Most INVASIVE Species In The World!

Most INVASIVE Species In The World!

Check out the most invasive species in the world! From ruining the ecosystem to huge effects on wildlife, this top 10 list of animal invasion on earth is worrying!

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Watch our “Pets You Should NEVER Release In The Wild!” video here: https://youtu.be/U-VNYP16KYI
Watch our “Animals that ALMOST went EXTINCT!” video here: https://youtu.be/SvPyCZNY6JY
Watch our “Animals ABOUT To Go EXTINCT!” video here: https://youtu.be/aQt8WuTDJko

10. Mediterranean Jellyfish
One factor that enables species to take hold in new areas is climate change. There is no better example of this than what is happening in the Mediterranean sea. You can deny it all you want people, but sea creatures don’t lie! The waters in the area are now a few degrees warmer than in the past, and this warmth stays around for longer during the year. This has made it the ideal breeding ground for various species of Jellyfish that previously would never have ventured into the cool waters.
Population numbers have been increasing for a while, but they got a massive boost in 2015 when the Suez canal was widened. This gave the jellyfish a quick route into the Mediterranean and their numbers have flourished. The problem with Jellyfish is that they are incredibly difficult to get rid of, and with the ability to lay up to 45,000 eggs in a single day, as well as cloning themselves forever and ever, their presence is on the rise. Authorities are trying to stop them from spreading since their large numbers are affecting tourism and hurting local aquatic animals. The chances of actually eliminating the problem, are thought to be minimal. If you are going for a swim in the mediterranean, watch out for jellyfish!
9. Asian Carp
Asian Carp are a strong lesson about how foreign species can affect an ecosystem. Now, many waterways in the United States are suffering from what was initially a well motivated decision. They were introduced in the South East to clear vast areas of weeds and parasites in order to breathe new life into the rivers, but the surprising and unforeseen consequences have come at a high price.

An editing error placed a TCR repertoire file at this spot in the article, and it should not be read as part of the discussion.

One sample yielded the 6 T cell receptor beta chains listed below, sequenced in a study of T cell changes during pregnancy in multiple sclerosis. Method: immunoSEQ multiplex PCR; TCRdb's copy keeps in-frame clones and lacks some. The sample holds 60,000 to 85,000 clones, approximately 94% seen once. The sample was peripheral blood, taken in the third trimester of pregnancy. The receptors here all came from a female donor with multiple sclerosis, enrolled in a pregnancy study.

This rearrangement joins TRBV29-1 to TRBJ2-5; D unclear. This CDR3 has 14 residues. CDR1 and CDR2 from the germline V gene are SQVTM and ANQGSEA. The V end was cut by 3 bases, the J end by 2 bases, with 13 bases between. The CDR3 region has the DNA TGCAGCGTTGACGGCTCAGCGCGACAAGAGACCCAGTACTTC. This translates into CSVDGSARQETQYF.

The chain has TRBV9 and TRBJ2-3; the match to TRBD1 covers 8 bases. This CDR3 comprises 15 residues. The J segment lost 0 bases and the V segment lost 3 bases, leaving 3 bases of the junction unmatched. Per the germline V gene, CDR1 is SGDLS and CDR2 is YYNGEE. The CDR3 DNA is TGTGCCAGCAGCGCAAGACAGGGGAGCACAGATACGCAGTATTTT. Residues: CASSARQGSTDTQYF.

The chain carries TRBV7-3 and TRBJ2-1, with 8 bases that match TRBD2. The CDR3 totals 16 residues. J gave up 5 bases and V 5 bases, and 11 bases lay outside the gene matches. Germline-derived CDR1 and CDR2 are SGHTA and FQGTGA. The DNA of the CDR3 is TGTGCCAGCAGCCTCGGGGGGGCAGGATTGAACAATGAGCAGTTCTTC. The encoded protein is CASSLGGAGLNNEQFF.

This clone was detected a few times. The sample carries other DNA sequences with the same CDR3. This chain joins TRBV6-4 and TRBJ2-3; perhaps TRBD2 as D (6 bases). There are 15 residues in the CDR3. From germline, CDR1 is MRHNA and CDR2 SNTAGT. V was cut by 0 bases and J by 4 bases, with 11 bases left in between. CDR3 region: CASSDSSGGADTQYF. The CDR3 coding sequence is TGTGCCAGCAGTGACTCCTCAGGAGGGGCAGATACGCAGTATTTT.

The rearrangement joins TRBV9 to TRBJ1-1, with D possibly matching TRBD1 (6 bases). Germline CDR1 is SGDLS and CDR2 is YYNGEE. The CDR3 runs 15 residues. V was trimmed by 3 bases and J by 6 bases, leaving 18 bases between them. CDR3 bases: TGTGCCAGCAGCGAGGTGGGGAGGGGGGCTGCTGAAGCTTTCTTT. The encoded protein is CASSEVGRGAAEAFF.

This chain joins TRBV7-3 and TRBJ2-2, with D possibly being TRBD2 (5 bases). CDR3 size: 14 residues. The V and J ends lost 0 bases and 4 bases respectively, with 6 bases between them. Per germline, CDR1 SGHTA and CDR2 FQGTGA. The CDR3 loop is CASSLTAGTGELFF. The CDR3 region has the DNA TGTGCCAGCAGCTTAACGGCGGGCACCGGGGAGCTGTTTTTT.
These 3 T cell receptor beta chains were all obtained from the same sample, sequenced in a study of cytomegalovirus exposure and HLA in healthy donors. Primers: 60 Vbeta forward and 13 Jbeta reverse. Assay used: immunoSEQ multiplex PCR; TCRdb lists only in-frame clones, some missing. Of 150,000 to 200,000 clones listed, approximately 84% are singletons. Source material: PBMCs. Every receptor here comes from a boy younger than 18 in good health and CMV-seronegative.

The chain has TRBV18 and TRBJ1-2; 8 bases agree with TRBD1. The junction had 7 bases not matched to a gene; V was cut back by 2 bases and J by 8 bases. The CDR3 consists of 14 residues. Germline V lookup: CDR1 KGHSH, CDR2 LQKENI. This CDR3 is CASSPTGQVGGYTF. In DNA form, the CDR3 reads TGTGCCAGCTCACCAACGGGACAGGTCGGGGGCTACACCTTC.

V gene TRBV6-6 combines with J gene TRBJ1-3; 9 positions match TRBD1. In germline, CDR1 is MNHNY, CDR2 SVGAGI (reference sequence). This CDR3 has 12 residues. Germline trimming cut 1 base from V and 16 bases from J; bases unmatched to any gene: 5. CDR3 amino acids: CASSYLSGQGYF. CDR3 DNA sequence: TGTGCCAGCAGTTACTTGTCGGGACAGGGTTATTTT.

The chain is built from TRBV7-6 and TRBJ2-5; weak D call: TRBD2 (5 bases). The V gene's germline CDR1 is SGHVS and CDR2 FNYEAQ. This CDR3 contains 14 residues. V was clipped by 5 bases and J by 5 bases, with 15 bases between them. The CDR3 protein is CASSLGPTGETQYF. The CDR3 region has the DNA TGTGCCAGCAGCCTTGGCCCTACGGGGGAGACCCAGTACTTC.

The four main species of Asian Carp that cause problems- the Bighead, Black, Grass, and Silver- are tough, have few predators, and can lay hundreds of thousands of eggs at a time! They are also able to jump small distances out of the water, which lets them cross dams and barriers. It’s a pretty talented fish, I have to give it that! This jumping ability, along with flooding, have allowed the species to spread up the Mississippi river and further. In the areas they reach they eat all the natural food sources, which cause the native species to die out. Their large numbers are compromising the water quality which makes it less safe to drink and kills the delicate native animals like mussels.
The big concern with Asian Carp is their potential to reach the great lakes where they could wreak havoc, and then spread from there to the rest of the US and Canada and cause even more damage. If that’s possible! Lots of measures are being taken, such as restrictions on people using the fish as bait, underwater electric fences, building new dams, and draining spots with large numbers. Their spread, however, seems inevitable, and despite the best efforts to stop them, the Asian Carp will likely soon be seen in most rivers on the continent.
8. Asian Long Horned Beetle
Another animal from Asia that has made its way over to America and Europe is the Asian Long Horned Beetle. While it may look small and harmless, this creature actually poses one of the greatest threats to our ecosystem because of the way they reproduce.
The females lay their eggs underneath the top layer of bark on a tree, which is not good. As the Larvae emerge, they burrow deeper within the tree, and will consume up to one thousand cubic centimeters of wood during their lifetime. In large numbers these larvae can cause irreparable damage. In the U.S alone, it was estimated in 2015 that the Long Horned Beetle could be responsible for destroying almost a third of urban trees, with a cost of almost 700 billion dollars of losses as a result. Luckily this didn’t happen because there are ways to manage an infestation and the proactive measures taken by authorities have limited their spread. If measures aren’t taken though, you now know that the results could be disastrous (and expensive).

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